Jantar Mantar is an astronomical observatory and equinoctial sundial located in the heart of Delhi. The name literally means “instruments for measuring the harmony of the heavens”.
Jantar Mantar dates back to the 18th century. It was constructed by Maharaja Jai Singh of Jaipur in 1724, to accumulate astronomical tables which would help in predicting the time and movements of celestial bodies such as the sun, moon and planets.
After constructing the Jantar Mantar in Delhi, Raja jai Singh had constructed more such structures by the same name in other places like Jaipur, Ujjain, Mathura and Varanasi.
And the observatory consists of many instruments which help predict these.
The 4 main instruments within the observatory are:
The Samrat Yantra, or the “Supreme Instrument”, is a giant triangle, and is basically an equal hour sundial.
It is 70 feet high, 114 feet long at the base, and 10 feet thick. It has a 128-foot-long (39 m) hypotenuse that is parallel to the Earth's axis and points toward the North Pole.
On either side of this triangle is a quadrant with graduations indicating hours, minutes, and seconds.
It acts as a precision tool for measuring declination and other related coordinates of various heavenly bodies. It can calculate the local time at an accuracy of up to two seconds and is considered the world’s largest sundial.
The Jaya Prakash Yantra consists of concave surfaces with hollowed out hemispheres with markings on them, and they have crosswires stretched between points on their rim. From inside it, an observer would be able to align the position of a star with various markings or a window's edge.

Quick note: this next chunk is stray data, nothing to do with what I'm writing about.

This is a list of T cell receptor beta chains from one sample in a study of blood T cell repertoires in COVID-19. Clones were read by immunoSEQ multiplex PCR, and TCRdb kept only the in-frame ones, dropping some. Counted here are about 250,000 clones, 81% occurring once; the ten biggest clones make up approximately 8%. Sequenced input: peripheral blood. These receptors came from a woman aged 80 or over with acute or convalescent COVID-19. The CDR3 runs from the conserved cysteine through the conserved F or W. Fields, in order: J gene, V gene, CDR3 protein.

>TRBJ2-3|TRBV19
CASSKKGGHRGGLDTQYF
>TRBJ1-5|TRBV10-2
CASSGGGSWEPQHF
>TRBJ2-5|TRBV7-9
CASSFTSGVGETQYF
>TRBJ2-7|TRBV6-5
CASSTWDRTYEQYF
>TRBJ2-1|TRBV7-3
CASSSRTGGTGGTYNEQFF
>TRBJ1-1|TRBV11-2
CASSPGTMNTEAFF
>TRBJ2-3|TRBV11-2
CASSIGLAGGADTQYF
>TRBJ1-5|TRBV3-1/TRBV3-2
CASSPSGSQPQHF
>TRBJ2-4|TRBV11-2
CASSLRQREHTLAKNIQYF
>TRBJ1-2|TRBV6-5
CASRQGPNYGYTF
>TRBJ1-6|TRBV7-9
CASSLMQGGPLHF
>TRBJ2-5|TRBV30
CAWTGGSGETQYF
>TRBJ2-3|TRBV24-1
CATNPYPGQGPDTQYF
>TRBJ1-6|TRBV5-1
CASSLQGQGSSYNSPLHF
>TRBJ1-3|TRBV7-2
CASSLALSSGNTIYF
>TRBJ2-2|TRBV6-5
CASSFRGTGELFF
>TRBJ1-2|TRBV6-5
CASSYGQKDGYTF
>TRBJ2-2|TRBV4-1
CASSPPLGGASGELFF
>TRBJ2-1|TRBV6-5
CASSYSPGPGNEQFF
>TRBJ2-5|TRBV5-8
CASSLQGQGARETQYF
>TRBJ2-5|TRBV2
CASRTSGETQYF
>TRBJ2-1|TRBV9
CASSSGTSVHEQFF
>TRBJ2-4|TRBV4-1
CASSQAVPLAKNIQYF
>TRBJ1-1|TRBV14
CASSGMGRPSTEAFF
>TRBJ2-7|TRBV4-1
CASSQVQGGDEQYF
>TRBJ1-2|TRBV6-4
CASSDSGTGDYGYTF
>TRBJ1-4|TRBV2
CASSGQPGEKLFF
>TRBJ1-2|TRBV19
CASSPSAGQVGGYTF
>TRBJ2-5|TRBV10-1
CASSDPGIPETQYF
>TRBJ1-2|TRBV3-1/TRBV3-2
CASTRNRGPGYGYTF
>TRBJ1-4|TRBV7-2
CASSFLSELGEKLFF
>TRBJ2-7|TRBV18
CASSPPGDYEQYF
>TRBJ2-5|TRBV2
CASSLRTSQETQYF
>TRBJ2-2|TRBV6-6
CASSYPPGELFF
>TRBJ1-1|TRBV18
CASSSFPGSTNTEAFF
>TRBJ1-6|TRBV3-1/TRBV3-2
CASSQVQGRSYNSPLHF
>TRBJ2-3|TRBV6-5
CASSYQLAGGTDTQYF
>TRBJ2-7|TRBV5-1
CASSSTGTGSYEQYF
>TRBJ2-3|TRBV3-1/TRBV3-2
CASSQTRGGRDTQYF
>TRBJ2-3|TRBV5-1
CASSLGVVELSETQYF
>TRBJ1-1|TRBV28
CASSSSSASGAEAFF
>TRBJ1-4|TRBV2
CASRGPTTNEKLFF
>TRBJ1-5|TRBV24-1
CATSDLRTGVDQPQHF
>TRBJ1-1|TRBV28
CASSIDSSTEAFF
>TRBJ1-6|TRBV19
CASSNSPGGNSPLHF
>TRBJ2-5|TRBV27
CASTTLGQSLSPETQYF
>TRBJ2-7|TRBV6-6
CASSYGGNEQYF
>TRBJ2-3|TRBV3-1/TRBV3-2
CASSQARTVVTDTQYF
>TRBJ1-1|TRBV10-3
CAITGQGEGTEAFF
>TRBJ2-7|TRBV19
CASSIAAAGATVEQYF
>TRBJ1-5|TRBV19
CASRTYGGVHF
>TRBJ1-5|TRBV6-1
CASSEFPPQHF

Jaya Prakash is one of the most versatile and complex instruments that can give the coordinates of celestial objects in multiple systems - the Azimuthal-altitude system and the Equatorial coordinate system, which allow for the easy conversation of the popular celestial system.
The Rama Yantra consists of two large cylindrical structures with open tops. It is used to measure the altitude of stars based on the latitude and the longitude on the earth.
The Misra Yantra (meaning “mixed instrument”) is a composition of 5 instruments designed as a tool to determine the shortest and longest days in a year. It is also used to indicate when it is noon in various cities all over the world.
The Jantar Mantar is a popular tourist destination in Delhi and is a great place for people who love astronomy. It is also a great place for children and students to learn about as
Jantar Mantar is open to public from 9.30 am till 5.30 pm every day, and people – that is Indian citizens, are charged an entrance fee of Rs.15 whereas foreigners or non-Indians may be charged up to Rs. 200.
Delhi’s Indira Gandhi International Airport is 15 km away from Jantar Mantar, and can be reached by taking the Delhi Airport Express metro (orange line) or hiring a cab from Jantar Mantar.
The closest metro station to Jantar Mantar is Patel Chowk. It can also be reached from Rajiv Chowk station which is only 5 minutes from the observatory.
Nearest Bus Stand to Jantar Mantar is Palika Kendra which is only 2 km away.
Some nearby attractions include Bible House, Regal Cinema and Metro Museum at Patel Chowk.